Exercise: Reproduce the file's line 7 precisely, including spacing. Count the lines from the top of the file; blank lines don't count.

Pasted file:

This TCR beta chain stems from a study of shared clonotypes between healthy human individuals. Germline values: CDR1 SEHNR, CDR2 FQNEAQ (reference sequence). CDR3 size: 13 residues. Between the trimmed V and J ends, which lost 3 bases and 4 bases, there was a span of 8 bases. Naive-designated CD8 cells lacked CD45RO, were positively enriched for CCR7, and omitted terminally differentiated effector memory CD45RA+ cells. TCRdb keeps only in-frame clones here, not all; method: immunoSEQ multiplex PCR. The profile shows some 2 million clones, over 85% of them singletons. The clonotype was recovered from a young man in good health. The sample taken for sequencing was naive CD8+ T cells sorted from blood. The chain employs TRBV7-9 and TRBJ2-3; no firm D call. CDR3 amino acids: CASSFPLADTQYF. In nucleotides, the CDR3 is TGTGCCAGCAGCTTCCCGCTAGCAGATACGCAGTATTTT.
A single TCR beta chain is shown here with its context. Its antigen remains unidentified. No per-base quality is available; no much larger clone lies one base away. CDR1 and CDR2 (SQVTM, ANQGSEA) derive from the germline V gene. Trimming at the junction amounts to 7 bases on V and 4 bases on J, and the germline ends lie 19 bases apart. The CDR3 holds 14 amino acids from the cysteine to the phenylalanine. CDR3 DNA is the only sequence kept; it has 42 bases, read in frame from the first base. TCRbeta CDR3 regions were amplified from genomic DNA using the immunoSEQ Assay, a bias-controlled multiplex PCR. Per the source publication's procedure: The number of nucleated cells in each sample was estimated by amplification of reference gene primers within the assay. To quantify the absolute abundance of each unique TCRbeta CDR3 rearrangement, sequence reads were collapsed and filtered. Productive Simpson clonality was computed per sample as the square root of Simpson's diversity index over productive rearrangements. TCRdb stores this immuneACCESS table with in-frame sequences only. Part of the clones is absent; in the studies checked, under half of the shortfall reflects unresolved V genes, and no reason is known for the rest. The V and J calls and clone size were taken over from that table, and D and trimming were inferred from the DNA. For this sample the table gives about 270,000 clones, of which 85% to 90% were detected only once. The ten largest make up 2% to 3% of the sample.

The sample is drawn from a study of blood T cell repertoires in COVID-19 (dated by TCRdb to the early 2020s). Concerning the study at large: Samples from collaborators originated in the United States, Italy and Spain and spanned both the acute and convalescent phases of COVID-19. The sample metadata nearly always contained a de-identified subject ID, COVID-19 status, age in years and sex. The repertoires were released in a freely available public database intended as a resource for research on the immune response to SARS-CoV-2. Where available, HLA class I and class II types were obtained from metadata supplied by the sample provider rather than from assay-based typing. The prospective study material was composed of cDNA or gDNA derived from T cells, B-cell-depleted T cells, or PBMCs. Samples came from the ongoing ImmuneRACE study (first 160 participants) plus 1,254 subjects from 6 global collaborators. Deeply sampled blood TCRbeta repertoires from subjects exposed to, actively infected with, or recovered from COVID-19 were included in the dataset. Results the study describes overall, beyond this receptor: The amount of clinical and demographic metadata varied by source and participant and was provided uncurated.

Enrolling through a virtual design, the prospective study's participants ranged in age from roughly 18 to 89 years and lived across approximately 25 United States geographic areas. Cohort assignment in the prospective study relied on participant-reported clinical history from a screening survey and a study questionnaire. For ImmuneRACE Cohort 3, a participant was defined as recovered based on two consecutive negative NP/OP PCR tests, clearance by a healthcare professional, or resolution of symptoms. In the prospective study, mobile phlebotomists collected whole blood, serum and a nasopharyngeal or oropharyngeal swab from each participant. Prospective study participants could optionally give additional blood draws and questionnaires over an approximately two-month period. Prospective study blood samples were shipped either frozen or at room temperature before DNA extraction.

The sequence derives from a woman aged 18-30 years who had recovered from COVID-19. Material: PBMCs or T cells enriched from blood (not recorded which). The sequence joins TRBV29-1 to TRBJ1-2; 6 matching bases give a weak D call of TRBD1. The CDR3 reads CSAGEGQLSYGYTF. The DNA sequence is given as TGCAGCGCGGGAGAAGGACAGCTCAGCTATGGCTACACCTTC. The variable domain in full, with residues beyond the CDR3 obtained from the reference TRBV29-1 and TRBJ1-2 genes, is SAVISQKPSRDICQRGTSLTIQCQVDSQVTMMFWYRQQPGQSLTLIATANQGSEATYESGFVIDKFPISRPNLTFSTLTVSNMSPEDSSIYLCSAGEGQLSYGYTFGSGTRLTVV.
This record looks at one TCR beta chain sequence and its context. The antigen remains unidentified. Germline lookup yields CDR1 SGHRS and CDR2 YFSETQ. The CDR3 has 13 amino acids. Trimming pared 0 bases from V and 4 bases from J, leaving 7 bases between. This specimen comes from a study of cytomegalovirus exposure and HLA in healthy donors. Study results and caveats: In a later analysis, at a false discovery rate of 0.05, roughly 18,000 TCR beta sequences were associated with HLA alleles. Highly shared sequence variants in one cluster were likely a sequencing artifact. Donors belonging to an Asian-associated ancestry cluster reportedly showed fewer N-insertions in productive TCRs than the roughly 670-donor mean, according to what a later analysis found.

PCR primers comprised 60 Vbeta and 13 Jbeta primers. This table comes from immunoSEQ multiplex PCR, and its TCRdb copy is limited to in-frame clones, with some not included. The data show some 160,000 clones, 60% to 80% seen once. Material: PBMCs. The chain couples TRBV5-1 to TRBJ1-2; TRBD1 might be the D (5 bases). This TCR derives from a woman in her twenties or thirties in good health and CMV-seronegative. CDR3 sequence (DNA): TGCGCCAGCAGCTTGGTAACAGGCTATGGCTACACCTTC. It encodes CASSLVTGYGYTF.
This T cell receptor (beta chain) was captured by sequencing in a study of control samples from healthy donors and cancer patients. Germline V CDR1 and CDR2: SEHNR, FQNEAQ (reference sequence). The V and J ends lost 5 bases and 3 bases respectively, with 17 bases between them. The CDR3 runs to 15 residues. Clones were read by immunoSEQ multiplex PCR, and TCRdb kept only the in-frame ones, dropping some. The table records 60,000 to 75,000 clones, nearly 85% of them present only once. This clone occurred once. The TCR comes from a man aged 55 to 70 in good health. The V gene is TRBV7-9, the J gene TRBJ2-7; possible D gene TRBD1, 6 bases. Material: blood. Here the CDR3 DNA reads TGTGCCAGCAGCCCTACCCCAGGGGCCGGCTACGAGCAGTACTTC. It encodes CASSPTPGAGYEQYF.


PCR primers comprised 60 Vbeta and 13 Jbeta primers. This table comes from immunoSEQ multiplex PCR, and its TCRdb copy is limited to in-frame clones, with some not included. The data show some 160,000 clones, 60% to 80% seen once. Material: PBMCs. The chain couples TRBV5-1 to TRBJ1-2; TRBD1 might be the D (5 bases). This TCR derives from a woman in her twenties or thirties in good health and CMV-seronegative. CDR3 sequence (DNA): TGCGCCAGCAGCTTGGTAACAGGCTATGGCTACACCTTC. It encodes CASSLVTGYGYTF.